What do we take away from these results? When people think about making gifts or transfers to others, they care about what specifically gift-recipients are consuming (the composition of their consumption), not just about their level of consumption. Gift-givers may get more utility from giving when they know recipients are going to consume certain specific things.

An implication is that having an ability to control what gift-recipients consume may lead to more giving. I consider this issue a lot in other research of mine among migrant populations, where I look at the impact of giving migrants more control over how remittances are used in recipient households. See, for example, recent papers of mine on channeling remittances to education in the Philippines, or getting remittance-recipient households to save more.

Forthcoming in EDCC: “Facilitating Savings for Agriculture”

We just got the good news that a savings experiment of ours will be published in Economic Development and Cultural Change: “Facilitating Savings for Agriculture: Field Experimental Evidence from Malawi.” My co-authors on the paper are my former graduate students Lasse Brune (Yale) and Jessica Goldberg (U. Maryland), and my long-time co-author (and running buddy) Xavi Gine (World Bank DECRG). The working paper version is here.

In this experiment, we randomly assigned farmers in Malawi to being offered commitment or ordinary savings accounts at Opportunity Bank (also, a randomly-selected control group was not offered savings services, but tracked in the same way). We found that the farmers offered savings accounts later raised their agricultural input use, farm output, and household consumption levels by more than the control group. Unfortunately we do not have the statistical power to say whether the commitment savings treatment had higher impacts than the ordinary savings treatment, so all we can say is that getting offered some savings treatment had positive impacts. This is the first study (to our knowledge) to provide evidence of positive impacts of a savings facilitation intervention on agricultural outcomes of rural households.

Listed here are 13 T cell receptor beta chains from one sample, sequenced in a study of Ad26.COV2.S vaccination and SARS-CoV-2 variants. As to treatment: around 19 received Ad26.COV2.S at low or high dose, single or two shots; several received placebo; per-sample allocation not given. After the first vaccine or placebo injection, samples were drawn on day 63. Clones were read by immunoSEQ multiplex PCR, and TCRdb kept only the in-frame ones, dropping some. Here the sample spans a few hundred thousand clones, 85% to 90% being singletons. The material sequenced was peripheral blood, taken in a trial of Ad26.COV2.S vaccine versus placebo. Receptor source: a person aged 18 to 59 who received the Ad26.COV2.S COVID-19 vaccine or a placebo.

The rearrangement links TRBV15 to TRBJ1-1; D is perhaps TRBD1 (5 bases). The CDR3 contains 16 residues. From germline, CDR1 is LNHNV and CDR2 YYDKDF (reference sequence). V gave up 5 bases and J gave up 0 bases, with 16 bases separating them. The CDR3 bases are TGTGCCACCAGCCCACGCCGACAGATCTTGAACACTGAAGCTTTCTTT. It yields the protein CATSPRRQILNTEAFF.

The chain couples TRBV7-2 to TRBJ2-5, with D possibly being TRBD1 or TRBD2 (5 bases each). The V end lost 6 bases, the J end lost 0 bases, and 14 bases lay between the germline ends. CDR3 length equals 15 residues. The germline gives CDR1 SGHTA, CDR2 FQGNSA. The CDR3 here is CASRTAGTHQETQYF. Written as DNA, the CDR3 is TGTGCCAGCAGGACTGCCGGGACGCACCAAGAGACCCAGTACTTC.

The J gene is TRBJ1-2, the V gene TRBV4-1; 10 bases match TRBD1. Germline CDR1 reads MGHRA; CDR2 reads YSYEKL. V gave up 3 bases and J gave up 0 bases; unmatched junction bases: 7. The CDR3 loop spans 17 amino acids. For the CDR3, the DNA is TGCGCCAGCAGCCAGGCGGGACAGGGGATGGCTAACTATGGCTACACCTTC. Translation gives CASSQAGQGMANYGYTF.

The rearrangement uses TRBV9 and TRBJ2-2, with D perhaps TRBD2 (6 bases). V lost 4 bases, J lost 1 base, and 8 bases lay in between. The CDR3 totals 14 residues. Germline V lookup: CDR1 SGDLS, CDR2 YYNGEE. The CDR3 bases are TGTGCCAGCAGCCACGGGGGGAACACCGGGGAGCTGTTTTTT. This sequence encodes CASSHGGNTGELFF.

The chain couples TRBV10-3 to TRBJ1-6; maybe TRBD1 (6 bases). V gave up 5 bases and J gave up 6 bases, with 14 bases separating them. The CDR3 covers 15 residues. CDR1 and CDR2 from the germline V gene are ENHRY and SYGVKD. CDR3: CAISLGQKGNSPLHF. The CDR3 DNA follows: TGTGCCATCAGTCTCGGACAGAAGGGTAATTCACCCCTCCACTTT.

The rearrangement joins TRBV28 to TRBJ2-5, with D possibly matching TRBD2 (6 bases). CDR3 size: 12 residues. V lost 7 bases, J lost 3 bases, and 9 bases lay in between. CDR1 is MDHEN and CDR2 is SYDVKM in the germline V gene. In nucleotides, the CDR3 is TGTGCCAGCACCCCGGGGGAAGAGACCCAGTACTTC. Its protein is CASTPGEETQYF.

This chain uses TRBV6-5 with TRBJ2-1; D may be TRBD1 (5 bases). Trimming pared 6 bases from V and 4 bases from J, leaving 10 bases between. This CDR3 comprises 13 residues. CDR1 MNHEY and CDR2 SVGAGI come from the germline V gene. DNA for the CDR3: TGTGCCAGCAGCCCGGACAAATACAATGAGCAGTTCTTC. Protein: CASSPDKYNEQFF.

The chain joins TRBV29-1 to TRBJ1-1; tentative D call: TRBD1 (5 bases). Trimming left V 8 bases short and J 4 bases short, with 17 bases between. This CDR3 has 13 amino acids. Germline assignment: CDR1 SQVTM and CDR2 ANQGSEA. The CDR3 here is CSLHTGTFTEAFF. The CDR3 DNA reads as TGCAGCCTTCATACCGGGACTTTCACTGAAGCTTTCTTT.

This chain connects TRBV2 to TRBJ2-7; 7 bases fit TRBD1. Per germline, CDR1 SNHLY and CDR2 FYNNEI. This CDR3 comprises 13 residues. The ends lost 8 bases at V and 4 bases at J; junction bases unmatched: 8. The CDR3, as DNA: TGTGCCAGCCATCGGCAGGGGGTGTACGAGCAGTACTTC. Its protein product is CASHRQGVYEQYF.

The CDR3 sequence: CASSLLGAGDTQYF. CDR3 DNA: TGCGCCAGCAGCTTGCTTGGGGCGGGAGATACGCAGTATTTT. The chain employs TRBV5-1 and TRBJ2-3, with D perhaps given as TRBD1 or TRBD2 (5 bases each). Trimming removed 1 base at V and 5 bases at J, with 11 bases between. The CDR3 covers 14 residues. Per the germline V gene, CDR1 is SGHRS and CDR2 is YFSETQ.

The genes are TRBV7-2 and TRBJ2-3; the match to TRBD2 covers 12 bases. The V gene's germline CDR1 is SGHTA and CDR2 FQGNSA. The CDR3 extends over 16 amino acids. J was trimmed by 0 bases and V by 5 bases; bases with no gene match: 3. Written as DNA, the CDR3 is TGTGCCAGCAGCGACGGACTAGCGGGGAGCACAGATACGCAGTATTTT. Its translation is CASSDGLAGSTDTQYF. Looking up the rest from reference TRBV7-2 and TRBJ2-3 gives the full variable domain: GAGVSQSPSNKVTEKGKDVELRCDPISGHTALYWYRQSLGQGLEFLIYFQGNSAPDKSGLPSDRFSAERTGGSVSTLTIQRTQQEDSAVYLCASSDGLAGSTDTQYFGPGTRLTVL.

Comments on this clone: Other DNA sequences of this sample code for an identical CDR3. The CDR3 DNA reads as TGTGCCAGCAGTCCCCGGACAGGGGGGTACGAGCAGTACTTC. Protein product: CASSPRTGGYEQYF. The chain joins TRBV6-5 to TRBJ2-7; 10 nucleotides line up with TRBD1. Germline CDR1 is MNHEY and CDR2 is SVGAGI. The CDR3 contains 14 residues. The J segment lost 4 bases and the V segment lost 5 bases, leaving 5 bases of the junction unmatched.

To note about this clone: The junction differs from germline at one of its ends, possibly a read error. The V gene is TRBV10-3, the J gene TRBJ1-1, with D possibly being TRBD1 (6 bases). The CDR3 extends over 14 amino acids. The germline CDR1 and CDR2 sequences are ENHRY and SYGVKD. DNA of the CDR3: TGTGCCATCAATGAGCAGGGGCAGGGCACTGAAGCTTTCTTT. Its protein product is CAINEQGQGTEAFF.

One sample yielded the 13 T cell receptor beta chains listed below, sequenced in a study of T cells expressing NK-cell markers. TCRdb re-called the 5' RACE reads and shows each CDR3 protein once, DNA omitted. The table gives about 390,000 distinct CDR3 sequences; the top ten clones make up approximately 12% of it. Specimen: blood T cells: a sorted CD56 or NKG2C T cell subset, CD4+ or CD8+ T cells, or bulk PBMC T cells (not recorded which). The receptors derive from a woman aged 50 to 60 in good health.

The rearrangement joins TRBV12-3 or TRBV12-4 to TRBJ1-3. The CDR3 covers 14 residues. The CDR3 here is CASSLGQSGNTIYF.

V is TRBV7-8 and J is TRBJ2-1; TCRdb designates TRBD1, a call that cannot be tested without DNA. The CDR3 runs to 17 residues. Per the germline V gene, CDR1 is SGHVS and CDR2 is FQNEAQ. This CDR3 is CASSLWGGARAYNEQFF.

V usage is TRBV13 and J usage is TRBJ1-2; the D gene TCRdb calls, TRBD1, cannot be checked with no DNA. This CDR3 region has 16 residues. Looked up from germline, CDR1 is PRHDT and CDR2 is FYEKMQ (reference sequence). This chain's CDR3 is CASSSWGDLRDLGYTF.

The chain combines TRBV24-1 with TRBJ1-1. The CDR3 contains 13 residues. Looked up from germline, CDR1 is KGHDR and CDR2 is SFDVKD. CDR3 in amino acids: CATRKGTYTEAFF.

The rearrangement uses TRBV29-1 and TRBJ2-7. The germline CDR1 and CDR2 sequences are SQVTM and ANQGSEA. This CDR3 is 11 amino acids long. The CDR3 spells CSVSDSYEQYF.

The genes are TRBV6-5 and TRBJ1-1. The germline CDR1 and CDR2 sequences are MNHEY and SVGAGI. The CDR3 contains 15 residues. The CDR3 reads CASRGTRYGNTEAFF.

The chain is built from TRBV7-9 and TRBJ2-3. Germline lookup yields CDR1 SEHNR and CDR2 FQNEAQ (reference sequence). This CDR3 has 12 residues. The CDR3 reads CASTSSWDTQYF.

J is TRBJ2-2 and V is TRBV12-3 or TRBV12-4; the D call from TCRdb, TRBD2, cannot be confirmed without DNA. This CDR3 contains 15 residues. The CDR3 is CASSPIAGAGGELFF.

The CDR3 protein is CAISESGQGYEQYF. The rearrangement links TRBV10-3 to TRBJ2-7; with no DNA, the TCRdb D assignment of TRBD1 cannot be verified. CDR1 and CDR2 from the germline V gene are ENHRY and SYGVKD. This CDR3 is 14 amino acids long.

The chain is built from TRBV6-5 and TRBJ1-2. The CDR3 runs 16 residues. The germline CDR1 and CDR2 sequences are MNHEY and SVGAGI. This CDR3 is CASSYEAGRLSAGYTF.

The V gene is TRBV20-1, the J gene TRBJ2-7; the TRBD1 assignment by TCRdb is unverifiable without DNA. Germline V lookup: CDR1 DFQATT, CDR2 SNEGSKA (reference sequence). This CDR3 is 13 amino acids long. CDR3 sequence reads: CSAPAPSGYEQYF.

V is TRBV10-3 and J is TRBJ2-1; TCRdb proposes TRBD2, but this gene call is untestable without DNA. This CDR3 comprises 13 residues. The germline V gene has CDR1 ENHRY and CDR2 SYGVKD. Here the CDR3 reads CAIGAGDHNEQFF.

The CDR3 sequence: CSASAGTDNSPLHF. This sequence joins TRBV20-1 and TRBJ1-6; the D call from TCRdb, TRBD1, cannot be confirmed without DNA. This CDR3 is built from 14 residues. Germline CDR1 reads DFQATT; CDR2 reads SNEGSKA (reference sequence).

My “facilitating migration” work featured in the World Bank Research Digest

My work with Emily Beam (my former Ph.D. student) and David McKenzie is featured in the Winter 2015 issue of the World Bank Research Digest. Here’s the link. It’s a good non-technical summary.

The full paper, “Unilateral Facilitation Does Not Raise International Migration from the Philippines,” is forthcoming in the journal Economic Development and Cultural Change.

Published version of paper now available: “Directing Remittances to Education Using Soft and Hard Commitments”, in JEBO

The final, published version of my new paper in the Journal of Economic Behavior and Organization is now available online at Science Direct, ungated until Mar. 19, 2015. You can access the paper here.

The paper is “Directing Remittances to Education using Soft and Hard Commitments: Evidence from a Lab-in-the-field Experiment and New Product Take-up among Filipino Migrants in Rome,” joint with Giuseppe de Arcangelis, Majlinda Joxhe, David McKenzie, and Erwin Tiongson.